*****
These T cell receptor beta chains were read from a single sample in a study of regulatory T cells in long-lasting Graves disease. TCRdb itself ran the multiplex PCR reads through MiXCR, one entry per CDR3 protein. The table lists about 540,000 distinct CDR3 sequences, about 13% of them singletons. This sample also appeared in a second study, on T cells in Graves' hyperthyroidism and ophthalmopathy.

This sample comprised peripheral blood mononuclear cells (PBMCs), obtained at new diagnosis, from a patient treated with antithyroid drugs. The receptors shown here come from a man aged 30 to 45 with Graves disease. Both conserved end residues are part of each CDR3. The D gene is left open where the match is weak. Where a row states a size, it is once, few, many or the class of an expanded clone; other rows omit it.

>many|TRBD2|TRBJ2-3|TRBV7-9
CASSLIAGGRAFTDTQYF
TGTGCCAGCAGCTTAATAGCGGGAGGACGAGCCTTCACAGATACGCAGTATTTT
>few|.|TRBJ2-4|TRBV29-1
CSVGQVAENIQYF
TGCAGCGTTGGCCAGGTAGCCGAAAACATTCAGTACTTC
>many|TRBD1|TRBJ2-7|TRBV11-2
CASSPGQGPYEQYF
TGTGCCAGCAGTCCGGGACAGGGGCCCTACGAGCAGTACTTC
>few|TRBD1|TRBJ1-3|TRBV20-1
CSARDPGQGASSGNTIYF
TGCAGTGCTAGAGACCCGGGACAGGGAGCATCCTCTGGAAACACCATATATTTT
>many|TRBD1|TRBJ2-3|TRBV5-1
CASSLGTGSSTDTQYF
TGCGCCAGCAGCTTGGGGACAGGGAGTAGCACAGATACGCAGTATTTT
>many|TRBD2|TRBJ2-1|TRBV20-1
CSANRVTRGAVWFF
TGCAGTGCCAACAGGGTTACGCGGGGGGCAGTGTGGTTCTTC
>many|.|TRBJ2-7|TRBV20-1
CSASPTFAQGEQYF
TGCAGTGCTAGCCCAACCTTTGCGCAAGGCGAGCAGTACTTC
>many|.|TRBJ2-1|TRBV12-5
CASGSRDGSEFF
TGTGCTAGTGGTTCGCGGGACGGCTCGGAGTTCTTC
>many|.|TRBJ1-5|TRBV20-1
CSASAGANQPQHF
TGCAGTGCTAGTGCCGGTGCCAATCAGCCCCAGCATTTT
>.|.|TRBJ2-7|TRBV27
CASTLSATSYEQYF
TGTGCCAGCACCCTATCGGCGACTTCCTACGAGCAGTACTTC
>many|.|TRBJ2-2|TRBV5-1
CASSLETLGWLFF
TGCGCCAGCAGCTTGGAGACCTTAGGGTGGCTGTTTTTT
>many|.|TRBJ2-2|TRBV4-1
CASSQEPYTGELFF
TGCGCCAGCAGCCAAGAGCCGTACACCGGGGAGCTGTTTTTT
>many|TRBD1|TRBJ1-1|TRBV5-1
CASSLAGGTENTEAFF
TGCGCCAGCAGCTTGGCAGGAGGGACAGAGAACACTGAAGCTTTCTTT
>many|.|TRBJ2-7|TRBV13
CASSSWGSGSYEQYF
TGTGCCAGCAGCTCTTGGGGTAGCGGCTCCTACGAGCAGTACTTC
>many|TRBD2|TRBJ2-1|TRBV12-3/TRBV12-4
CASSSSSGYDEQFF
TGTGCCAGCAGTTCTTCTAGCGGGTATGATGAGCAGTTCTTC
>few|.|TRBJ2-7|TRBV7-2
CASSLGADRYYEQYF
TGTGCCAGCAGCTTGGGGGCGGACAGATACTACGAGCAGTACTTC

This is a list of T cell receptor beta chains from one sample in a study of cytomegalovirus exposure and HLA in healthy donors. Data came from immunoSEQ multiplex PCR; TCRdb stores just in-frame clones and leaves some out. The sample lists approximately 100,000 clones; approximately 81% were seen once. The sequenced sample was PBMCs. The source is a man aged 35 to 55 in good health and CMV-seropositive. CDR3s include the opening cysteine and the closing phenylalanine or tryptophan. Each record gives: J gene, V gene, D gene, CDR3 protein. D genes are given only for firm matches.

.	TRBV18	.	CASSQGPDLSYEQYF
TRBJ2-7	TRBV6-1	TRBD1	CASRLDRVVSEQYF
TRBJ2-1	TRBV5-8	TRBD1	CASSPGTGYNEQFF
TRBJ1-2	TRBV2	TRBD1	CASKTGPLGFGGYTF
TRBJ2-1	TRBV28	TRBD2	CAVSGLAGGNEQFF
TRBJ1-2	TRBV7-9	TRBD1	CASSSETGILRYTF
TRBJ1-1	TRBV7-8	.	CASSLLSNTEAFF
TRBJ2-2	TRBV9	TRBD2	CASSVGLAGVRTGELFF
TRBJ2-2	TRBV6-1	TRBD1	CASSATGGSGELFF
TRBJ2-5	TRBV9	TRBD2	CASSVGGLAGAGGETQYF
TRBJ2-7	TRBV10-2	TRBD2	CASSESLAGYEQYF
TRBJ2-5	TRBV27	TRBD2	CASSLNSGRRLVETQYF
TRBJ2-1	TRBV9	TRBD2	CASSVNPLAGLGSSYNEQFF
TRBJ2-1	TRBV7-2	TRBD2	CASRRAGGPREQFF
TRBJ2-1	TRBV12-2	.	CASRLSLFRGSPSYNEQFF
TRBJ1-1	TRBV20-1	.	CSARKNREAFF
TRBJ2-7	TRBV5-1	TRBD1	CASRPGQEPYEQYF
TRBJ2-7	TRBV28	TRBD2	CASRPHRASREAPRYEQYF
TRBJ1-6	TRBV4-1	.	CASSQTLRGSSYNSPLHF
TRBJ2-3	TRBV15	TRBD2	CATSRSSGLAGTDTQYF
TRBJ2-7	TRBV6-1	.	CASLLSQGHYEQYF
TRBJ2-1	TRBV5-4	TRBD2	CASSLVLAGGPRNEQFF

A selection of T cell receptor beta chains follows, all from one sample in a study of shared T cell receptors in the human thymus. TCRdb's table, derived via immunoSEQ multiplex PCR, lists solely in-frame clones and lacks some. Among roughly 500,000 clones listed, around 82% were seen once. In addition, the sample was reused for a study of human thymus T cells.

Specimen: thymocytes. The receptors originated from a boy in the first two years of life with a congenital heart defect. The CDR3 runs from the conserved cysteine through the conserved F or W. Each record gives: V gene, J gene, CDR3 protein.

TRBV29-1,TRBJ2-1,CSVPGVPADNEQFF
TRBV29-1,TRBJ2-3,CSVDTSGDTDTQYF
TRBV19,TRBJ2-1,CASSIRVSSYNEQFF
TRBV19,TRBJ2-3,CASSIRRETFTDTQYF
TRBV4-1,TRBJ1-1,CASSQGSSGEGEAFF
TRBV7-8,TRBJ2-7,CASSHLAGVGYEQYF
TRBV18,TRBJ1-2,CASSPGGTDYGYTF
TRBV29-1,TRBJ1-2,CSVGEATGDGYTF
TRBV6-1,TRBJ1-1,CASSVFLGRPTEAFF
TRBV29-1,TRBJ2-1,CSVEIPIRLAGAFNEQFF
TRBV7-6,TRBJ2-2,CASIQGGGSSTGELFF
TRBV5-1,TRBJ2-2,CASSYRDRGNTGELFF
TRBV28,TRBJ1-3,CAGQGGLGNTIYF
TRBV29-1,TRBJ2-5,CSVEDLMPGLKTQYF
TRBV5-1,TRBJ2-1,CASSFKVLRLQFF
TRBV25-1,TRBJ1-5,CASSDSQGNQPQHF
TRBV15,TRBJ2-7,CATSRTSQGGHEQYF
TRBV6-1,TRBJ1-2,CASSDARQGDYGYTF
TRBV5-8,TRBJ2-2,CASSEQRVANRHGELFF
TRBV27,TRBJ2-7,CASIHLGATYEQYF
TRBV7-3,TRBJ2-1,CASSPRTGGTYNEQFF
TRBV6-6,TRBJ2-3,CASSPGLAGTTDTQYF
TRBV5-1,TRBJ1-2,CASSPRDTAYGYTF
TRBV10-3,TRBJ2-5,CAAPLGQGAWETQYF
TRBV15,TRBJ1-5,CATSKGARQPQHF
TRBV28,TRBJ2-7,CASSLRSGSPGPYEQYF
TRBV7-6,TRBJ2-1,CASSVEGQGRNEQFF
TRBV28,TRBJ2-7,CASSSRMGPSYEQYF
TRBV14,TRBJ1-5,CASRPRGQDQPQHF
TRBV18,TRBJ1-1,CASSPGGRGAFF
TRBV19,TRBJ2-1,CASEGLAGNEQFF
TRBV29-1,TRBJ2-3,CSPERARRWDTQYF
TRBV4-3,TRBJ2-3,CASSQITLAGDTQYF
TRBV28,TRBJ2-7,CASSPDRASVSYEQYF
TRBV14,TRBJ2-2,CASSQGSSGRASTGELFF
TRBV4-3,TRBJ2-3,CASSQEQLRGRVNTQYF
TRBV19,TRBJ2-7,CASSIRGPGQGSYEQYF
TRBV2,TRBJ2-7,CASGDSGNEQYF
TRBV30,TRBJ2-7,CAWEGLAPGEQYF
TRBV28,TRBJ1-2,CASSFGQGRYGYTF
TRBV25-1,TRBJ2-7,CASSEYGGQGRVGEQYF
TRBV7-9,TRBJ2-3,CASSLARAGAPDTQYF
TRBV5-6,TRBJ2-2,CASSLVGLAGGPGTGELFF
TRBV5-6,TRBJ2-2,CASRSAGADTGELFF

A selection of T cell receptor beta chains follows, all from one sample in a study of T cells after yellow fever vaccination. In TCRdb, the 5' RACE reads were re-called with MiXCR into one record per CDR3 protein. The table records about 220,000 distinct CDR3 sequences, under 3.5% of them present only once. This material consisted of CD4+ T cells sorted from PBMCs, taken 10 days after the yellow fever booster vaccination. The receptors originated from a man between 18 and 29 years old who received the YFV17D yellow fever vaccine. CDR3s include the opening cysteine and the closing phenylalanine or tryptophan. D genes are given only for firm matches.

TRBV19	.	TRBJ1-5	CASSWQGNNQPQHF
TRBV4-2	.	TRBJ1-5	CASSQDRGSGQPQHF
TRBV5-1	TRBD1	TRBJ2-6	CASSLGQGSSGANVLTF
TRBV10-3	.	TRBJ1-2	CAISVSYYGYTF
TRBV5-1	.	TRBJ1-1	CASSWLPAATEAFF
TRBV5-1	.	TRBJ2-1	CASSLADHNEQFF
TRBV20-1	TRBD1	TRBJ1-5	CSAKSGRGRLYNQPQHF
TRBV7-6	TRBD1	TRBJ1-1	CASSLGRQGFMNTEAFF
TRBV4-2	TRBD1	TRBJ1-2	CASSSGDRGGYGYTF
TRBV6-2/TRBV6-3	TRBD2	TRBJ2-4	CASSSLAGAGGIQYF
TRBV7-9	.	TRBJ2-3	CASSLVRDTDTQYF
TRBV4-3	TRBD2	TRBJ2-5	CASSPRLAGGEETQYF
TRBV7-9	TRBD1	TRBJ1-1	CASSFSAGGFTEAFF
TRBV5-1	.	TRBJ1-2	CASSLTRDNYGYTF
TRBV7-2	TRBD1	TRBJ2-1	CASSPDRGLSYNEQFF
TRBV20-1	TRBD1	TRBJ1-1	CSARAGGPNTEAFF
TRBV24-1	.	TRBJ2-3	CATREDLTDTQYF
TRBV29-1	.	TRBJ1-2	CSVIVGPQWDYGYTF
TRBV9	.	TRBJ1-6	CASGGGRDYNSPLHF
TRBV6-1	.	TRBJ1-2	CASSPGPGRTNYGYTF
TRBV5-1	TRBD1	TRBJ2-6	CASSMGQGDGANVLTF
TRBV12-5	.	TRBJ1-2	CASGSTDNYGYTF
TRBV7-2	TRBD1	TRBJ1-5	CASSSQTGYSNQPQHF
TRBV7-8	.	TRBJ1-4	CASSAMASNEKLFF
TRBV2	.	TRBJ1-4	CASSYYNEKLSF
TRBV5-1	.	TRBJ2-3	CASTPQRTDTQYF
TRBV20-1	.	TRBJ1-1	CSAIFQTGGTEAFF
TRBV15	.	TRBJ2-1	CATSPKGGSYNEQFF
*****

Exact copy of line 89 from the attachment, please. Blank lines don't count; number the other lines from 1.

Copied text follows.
TRBV29-1,TRBJ2-5,CSVEDLMPGLKTQYF